Boko Haram terrorists now ‘mere scavengers desperate for food’ – Buhari

August 12, 2020
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Buhari meets governors

By Ismaila Chafe

President Muhammadu Buhari has dispelled assumptions that the terrorists in the Northeast had far more weapons and money than the federal government, stressing that what is left of them are “mere scavengers desperate for food, raiding shops and markets, and killing innocent persons in the process.”

This was one of the assertions made by the President at his virtual meeting with governors coordinated from the State House, Abuja on Tuesday – Malam Garba Shehu, the President’s Senior Special Assistant on Media and Publicity said in a statement in Abuja.

The President, however, expressed concern that in spite of the fact that borders with neighbouring countries had been shut, bandits and terrorists continued to have access to small weapons.

“These terrorists are in the localities. How is it that they are not short of small arms?” he queried the security and intelligence chiefs.

He said: “We have said enough on the need for them to rejig their operations. I am glad that there are better synergy and cooperation which are very important.

”I have directed the Service Chiefs to meet among themselves in-between the National Security Council meetings.

”The services have resources; yes, they need more, and mobility, and are doing their best, but there is a need for better gathering and interpretation of intelligence. Our intelligence-gathering must be improved.”

The President also informed the governors of the imminent shipment of military weapons and aircraft from Jordan, China, and the United States.

He, therefore, asked for patience on the part of the public because the new weapons and aircraft must be manned by trained fighters and pilots who must first receive appropriate training.

Buhari also expressed satisfaction with the level of support from neighbouring countries in the war against terrorism.

“They are cooperating with us. On Boko Haram, we are making progress with Benin, Niger, Chad, and Cameroon,” he said.

He, however, restated that intelligence-gathering must be improved to be able to track small arms in the Northwest, North Central and Northeast States.

The President also expressed satisfaction with the level of Naval activity in the Gulf of Guinea, using newly-acquired equipment.

The president, however, demanded that hard-to-reach areas of Lake Chad where Boko Haram terrorists have found new havens, as well as the forests now inhabited by bandits, must be accessed and rid of nefarious elements.

“The Chief of Defence Staff has spoken about their study of the forests and their potential danger to security. We must make sure we follow the bandits and terrorists, but there must not be deforestation in view of the climate situation,” said Buhari.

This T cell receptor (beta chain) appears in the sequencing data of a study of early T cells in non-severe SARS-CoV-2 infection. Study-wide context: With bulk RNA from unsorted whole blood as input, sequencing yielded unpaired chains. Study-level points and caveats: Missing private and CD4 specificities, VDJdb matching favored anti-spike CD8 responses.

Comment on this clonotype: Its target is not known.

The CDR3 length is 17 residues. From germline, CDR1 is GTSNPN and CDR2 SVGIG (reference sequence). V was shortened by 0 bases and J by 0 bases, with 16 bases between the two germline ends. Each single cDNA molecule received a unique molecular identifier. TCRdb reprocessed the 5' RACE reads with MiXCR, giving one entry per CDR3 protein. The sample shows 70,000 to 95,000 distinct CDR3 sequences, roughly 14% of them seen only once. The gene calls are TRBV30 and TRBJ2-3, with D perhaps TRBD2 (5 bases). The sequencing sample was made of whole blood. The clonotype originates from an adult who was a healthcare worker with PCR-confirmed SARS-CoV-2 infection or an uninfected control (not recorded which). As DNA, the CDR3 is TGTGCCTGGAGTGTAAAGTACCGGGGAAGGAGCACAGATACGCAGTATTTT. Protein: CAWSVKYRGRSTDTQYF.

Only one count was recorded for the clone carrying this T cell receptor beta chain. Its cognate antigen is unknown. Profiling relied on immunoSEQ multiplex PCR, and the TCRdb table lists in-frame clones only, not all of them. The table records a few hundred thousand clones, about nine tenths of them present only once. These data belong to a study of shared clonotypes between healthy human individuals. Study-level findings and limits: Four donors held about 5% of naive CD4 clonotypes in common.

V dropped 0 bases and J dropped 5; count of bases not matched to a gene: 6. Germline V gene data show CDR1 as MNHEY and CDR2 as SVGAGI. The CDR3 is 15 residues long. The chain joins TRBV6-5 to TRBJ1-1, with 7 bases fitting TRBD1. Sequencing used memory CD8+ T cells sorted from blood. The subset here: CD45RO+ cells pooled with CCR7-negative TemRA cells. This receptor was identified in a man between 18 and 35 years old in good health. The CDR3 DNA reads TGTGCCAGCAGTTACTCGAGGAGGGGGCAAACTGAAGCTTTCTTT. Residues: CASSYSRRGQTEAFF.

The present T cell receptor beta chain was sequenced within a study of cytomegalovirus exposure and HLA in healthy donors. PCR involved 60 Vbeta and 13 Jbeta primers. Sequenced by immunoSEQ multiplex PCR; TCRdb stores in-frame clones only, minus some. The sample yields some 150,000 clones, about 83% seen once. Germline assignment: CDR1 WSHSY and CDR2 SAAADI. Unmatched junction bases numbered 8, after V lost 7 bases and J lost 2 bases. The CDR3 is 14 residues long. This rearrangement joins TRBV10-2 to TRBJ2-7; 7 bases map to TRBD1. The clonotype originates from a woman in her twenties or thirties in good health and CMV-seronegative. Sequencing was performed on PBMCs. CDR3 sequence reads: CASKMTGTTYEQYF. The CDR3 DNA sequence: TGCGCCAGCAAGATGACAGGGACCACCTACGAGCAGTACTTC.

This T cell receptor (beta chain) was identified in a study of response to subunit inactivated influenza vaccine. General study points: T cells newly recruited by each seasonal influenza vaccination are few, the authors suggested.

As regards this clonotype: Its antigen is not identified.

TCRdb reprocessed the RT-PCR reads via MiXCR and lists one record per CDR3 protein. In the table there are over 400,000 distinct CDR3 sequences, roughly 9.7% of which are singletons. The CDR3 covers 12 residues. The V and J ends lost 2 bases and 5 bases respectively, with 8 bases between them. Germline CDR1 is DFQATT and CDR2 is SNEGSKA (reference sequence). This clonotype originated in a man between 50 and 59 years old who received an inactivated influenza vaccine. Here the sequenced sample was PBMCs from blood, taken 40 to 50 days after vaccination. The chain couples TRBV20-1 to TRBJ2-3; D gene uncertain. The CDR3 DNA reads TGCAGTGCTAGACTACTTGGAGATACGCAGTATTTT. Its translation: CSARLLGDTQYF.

However, President Muhammadu Buhari and State Governors on Tuesday ended their meeting on the state of the nation’s security with a call for a joint strategy to bring various conflicts to an end within time limits.

They also called on field commanders to take measures to protect civilian communities as a confidence-building mechanism between the military and those communities.

According to the statement, the president and the governors believed that ”when the trust that has been lost between both parties is re-established, there would be improved cooperation in intelligence-gathering and sharing.”

The presidential aide revealed that the meeting also agreed that poverty and youth unemployment were at the root of the nationwide security challenges, and needed to be addressed with greater vigour by all tiers of government.

Shehu said the meeting also focused on the country’s security policies and approaches in tackling the internal security challenges with a charge that intelligence-gathering and sharing must be optimized.

In their submissions anchored by their Chairman, Gov. Kayode Fayemi of Ekiti State, and Gov. Babagana Zulum of Borno, the governors highlighted the problems of poverty, unemployment, trust deficit between the military and civilian populations and the inflow of small arms into the country.

The governors also pointed to the problem of coordination among military and security chiefs and played up their own security roles which included one billion dollars they allowed the President to withdraw from the Excess Crude Account for weapons procurement two years ago.

They, therefore, urged the President to consider a “bailout” for security for the States in view of the enormity of the resources they now expend in support of the military and the police.

The three-hour meeting was attended by the Vice-President, Prof. Yemi Osinbajo, heads of defence, security and intelligence agencies, and members of the Security Committee of the Nigerian Governors’ Forum represented by one governor from each of the six geo-political zones.

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